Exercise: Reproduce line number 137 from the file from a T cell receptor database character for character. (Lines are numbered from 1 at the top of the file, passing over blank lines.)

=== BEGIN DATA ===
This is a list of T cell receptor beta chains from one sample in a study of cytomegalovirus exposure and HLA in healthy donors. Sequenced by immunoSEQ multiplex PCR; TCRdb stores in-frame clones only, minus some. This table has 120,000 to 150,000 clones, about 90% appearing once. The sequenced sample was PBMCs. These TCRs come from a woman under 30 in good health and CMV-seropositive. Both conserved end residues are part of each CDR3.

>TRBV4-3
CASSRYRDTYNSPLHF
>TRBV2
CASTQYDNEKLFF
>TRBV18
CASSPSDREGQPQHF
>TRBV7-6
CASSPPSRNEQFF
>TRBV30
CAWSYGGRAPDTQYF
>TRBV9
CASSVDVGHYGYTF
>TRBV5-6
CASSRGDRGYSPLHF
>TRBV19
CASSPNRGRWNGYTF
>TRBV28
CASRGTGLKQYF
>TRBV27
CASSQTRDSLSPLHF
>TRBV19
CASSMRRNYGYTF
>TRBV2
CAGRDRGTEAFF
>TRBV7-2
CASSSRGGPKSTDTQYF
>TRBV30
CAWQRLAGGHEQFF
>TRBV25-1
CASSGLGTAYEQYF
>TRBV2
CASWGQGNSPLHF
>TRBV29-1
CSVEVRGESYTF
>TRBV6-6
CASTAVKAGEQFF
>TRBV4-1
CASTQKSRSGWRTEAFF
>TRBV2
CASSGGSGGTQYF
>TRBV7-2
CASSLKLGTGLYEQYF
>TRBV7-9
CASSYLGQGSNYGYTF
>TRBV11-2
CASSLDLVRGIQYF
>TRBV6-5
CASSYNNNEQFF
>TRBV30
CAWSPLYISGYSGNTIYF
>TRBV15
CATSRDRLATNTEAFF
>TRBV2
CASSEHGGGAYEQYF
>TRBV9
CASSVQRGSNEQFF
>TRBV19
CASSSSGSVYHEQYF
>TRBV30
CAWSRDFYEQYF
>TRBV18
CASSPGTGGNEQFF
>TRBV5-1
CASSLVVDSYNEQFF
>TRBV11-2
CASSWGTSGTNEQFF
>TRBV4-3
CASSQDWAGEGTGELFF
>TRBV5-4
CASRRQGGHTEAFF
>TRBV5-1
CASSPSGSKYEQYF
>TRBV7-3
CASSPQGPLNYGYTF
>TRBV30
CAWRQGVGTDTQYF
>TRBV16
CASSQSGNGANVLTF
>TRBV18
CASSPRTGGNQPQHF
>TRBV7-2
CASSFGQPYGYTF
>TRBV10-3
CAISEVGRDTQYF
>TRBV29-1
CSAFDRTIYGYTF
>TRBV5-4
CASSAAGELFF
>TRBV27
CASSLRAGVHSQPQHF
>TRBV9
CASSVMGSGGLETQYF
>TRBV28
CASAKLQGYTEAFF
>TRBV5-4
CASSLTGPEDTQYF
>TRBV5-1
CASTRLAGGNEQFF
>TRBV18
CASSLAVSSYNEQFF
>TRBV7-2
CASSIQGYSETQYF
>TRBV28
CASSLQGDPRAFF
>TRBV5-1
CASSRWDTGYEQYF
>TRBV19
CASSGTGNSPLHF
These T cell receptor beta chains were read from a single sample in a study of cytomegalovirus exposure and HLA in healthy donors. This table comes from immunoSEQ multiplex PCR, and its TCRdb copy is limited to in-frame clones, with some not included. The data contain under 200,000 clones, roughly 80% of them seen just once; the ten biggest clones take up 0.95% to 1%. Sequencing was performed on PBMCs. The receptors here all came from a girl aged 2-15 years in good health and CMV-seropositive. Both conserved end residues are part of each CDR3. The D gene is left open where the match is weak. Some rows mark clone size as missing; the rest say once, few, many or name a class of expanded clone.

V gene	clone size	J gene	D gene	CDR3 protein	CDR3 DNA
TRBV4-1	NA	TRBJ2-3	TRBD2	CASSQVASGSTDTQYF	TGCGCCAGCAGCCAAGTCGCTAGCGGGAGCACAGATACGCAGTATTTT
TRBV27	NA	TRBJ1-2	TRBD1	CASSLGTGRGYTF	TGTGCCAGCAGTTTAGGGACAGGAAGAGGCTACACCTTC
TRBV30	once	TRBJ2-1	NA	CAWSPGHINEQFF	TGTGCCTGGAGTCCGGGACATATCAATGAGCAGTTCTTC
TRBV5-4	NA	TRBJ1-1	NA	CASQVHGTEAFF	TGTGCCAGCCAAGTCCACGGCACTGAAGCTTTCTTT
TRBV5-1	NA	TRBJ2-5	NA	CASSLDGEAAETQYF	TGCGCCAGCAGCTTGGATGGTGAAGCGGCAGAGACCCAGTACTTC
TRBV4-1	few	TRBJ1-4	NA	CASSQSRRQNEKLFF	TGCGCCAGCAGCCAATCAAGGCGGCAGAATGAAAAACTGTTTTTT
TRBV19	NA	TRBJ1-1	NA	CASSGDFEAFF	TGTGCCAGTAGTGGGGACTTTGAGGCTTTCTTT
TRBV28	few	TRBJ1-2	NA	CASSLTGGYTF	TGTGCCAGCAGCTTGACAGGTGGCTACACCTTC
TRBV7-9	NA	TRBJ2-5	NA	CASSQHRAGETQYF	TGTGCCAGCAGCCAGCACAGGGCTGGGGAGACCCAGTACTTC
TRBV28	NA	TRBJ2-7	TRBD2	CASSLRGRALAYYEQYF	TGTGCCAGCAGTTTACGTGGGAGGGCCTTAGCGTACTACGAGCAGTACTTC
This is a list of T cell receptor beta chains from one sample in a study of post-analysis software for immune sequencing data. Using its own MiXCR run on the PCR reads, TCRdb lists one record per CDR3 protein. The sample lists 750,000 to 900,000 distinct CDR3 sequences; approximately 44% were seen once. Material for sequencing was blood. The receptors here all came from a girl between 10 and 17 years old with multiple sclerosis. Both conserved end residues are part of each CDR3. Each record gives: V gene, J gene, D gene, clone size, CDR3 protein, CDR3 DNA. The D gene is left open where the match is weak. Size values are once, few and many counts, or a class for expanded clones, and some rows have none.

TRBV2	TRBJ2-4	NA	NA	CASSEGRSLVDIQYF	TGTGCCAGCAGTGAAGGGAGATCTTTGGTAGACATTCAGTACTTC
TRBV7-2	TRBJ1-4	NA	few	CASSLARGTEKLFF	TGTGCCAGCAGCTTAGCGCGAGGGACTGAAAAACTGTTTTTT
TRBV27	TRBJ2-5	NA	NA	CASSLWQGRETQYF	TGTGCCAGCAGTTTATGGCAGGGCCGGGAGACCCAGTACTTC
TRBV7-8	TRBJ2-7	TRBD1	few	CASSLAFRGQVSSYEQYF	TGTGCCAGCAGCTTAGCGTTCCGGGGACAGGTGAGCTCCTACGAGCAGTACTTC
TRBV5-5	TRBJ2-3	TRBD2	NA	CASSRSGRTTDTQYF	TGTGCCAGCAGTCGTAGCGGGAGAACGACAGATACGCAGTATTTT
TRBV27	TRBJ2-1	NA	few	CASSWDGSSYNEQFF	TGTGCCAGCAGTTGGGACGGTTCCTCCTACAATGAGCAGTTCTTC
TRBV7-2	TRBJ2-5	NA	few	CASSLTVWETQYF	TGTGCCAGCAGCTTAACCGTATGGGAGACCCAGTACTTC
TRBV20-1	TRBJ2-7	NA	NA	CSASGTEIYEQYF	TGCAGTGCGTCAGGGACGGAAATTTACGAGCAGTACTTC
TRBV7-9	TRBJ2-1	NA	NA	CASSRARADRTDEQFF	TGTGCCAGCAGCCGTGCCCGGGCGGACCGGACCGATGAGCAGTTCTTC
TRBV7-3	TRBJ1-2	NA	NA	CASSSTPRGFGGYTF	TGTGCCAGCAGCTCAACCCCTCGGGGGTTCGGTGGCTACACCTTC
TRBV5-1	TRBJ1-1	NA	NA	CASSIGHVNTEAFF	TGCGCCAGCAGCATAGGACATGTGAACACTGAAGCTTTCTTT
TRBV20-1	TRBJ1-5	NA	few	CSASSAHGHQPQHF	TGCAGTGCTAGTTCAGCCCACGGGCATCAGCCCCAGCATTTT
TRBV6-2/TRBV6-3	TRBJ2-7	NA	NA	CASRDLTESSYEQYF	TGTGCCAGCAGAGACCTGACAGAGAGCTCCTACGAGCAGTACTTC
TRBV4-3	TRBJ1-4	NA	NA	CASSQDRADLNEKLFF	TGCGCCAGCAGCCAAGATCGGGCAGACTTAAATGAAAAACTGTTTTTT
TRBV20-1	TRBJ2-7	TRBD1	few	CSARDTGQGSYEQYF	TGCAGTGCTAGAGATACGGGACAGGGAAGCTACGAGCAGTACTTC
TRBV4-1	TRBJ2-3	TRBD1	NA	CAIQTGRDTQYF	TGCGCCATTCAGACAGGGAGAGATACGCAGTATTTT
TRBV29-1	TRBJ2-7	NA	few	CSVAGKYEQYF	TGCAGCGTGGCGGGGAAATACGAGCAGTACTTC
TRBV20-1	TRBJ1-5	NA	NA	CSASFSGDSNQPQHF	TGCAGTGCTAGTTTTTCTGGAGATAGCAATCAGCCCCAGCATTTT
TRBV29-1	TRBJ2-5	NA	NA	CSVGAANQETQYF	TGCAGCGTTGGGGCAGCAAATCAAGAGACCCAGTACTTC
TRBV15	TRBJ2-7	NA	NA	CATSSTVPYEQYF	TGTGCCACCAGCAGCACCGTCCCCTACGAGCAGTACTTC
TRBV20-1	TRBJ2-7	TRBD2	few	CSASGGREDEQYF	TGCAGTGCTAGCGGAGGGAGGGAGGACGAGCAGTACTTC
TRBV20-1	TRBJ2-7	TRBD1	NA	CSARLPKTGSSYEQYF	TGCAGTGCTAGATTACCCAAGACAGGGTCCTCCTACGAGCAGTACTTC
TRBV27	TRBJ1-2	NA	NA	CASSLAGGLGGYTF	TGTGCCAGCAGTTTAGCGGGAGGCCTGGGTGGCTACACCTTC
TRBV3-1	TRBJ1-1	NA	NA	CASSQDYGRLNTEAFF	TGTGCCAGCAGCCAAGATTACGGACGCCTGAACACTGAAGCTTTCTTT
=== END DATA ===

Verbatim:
TRBV20-1	TRBJ2-7	TRBD1	few	CSARDTGQGSYEQYF	TGCAGTGCTAGAGATACGGGACAGGGAAGCTACGAGCAGTACTTC